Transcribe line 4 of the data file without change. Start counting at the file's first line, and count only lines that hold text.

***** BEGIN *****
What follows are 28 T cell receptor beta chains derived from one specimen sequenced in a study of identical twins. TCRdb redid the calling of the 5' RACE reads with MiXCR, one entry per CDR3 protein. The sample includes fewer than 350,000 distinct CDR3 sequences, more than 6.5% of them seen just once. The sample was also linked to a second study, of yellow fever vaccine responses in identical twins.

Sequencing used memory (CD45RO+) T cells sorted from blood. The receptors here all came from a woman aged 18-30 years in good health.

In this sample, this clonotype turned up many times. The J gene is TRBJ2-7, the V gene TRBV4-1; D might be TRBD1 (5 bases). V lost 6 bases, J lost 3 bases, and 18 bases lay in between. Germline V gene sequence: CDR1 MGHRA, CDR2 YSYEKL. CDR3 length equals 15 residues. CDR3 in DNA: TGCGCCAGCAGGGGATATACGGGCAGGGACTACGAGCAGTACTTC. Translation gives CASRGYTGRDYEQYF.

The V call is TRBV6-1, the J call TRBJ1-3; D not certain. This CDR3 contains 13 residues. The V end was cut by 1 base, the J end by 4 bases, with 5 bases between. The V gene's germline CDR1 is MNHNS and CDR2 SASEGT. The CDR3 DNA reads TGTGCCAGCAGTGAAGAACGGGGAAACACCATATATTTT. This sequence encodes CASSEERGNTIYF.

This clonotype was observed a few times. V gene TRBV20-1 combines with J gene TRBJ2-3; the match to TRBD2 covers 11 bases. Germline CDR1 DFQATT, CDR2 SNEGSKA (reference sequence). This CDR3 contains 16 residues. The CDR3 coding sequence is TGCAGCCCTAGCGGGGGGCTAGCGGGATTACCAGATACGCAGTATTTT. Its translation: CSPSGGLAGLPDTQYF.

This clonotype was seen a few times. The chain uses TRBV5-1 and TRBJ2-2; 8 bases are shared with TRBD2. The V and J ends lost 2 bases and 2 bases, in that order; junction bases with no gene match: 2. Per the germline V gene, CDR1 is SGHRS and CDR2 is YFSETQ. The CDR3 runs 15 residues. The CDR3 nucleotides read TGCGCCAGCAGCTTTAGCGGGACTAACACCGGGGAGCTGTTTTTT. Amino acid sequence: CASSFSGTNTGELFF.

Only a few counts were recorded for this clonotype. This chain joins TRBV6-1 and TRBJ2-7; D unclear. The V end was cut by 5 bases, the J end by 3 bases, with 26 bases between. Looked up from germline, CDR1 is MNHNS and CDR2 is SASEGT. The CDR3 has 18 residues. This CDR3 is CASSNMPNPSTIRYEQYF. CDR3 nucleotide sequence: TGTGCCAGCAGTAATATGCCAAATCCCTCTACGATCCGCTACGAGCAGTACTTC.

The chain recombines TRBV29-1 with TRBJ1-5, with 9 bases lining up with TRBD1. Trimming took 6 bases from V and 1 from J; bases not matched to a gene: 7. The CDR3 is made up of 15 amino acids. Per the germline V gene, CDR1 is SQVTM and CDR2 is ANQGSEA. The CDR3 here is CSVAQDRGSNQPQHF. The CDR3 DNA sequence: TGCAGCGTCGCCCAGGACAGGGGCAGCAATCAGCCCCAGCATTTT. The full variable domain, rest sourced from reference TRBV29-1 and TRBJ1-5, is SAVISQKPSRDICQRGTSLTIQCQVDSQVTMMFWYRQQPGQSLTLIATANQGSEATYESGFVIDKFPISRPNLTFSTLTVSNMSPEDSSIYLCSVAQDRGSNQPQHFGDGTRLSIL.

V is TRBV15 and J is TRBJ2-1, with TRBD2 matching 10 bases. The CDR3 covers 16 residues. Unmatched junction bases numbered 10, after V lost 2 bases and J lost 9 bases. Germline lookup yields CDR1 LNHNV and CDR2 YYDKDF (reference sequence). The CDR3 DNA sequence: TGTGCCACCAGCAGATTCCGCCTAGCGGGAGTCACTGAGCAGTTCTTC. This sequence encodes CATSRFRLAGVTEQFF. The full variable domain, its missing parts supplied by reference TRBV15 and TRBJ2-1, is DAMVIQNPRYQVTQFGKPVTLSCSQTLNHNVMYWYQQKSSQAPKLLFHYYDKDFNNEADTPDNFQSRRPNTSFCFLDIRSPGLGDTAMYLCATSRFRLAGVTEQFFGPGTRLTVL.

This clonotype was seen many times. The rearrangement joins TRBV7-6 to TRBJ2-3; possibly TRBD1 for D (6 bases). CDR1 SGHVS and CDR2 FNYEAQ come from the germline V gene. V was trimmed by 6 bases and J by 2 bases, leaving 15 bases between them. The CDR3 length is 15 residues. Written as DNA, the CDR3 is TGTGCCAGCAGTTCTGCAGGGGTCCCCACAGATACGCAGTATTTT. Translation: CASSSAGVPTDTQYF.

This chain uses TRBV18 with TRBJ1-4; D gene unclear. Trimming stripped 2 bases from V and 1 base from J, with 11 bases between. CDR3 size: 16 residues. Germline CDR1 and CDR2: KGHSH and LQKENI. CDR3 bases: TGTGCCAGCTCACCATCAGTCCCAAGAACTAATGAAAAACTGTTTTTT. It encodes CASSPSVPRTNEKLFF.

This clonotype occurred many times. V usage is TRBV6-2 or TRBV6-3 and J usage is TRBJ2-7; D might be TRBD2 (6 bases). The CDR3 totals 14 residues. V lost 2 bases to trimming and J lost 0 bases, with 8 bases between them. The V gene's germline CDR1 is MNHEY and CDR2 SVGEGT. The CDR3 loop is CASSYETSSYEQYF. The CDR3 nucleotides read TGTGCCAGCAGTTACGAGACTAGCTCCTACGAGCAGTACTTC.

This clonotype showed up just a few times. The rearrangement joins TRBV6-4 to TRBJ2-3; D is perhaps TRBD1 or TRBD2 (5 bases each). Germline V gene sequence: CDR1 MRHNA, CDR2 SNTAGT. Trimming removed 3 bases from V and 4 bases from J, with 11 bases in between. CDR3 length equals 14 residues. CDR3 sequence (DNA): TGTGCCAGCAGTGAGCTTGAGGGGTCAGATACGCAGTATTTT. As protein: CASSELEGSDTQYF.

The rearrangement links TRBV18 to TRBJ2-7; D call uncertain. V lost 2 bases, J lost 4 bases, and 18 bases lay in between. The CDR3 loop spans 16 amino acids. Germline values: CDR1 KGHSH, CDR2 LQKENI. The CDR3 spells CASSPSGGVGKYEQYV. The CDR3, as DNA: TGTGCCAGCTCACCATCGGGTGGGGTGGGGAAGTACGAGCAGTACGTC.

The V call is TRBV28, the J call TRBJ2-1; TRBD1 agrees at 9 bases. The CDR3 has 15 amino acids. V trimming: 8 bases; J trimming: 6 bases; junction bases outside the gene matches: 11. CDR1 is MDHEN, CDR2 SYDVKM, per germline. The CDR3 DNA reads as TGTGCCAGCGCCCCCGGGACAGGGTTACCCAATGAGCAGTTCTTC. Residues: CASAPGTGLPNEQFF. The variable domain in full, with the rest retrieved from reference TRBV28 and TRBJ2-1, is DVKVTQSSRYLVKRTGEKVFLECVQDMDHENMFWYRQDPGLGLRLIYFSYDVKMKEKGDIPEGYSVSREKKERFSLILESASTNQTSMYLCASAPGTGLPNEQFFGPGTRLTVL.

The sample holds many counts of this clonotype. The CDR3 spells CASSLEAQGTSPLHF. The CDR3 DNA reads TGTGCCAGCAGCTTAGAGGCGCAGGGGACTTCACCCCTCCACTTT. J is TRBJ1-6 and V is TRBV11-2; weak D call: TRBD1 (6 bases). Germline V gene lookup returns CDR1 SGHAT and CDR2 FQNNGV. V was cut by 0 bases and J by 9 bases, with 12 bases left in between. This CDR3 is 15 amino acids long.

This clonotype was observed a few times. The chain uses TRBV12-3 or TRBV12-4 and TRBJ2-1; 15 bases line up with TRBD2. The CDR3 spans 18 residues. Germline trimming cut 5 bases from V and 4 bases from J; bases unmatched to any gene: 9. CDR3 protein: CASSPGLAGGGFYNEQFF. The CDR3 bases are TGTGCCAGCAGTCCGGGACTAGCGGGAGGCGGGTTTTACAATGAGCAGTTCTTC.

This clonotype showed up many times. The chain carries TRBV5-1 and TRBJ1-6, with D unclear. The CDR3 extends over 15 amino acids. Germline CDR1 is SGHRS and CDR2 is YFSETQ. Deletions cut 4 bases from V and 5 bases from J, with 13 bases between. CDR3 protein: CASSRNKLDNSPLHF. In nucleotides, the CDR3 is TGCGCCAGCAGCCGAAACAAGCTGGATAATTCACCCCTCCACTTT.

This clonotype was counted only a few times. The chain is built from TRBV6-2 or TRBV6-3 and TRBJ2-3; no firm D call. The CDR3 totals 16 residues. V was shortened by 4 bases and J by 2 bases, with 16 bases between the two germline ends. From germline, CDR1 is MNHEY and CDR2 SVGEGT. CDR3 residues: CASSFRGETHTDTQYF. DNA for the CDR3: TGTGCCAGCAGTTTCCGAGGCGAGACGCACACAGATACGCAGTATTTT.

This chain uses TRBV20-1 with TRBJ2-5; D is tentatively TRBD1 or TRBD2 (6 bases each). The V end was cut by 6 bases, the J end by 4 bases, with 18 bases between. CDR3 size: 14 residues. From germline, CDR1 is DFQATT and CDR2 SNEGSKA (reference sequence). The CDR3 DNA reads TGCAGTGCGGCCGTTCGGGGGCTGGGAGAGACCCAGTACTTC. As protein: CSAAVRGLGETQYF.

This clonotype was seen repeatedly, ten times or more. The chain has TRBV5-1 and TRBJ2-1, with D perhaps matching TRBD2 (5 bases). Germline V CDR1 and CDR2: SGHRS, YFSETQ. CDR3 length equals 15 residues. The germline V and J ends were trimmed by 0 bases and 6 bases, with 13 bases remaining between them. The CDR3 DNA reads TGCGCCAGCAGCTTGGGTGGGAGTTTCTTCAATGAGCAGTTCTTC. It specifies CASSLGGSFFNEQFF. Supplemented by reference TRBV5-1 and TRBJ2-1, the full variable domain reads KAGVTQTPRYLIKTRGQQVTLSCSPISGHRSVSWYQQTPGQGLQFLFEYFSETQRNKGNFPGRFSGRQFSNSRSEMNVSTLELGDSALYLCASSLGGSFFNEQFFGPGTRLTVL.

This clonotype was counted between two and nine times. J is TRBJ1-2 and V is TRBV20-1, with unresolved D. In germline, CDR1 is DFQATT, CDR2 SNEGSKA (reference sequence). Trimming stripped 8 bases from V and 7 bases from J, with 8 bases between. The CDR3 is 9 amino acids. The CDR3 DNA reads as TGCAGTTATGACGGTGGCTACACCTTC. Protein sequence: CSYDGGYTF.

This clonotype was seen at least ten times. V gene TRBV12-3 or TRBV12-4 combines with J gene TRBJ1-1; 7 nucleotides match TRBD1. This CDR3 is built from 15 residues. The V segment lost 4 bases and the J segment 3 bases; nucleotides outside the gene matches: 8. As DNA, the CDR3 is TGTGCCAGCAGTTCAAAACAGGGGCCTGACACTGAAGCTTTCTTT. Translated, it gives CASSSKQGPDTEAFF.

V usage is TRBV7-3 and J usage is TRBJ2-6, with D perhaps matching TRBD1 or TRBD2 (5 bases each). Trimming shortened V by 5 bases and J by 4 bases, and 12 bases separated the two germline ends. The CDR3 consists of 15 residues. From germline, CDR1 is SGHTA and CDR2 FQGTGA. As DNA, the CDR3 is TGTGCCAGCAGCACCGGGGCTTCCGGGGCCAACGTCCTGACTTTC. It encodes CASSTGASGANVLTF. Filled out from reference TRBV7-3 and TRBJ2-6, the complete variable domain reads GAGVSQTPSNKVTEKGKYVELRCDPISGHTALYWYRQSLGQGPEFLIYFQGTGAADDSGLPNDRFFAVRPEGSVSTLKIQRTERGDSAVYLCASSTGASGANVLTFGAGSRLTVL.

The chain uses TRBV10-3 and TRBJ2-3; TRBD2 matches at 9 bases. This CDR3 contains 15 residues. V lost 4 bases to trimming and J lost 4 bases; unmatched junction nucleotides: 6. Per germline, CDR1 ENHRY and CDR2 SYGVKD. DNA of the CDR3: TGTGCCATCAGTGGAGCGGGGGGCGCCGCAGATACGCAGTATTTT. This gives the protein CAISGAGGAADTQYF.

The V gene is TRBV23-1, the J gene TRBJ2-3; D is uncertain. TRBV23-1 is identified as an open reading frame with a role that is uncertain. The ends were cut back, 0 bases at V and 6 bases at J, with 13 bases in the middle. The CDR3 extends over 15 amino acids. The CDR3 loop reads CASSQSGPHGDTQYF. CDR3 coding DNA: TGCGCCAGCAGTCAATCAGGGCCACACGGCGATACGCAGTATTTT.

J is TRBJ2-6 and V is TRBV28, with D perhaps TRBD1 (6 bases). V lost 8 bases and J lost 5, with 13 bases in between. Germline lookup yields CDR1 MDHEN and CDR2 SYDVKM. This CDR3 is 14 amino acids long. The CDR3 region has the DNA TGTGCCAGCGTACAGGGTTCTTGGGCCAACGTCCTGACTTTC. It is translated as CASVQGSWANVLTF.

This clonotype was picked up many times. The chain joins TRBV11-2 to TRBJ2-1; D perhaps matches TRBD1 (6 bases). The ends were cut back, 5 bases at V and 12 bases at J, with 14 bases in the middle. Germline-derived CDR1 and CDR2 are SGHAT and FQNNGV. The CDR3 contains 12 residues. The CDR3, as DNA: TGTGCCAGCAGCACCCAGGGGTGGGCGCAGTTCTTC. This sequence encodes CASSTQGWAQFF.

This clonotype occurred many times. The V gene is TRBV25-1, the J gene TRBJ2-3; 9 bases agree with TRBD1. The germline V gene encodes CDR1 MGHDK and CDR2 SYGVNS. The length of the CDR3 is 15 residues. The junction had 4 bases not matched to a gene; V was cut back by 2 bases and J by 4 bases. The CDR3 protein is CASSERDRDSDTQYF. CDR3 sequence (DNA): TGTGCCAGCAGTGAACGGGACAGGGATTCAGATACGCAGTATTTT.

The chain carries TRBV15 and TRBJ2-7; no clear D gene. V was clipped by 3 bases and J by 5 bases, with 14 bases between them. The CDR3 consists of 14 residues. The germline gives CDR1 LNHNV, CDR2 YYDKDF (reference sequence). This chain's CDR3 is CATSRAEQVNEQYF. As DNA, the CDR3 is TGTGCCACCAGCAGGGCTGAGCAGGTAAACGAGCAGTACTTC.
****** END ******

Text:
The V call is TRBV6-1, the J call TRBJ1-3; D not certain. This CDR3 contains 13 residues. The V end was cut by 1 base, the J end by 4 bases, with 5 bases between. The V gene's germline CDR1 is MNHNS and CDR2 SASEGT. The CDR3 DNA reads TGTGCCAGCAGTGAAGAACGGGGAAACACCATATATTTT. This sequence encodes CASSEERGNTIYF.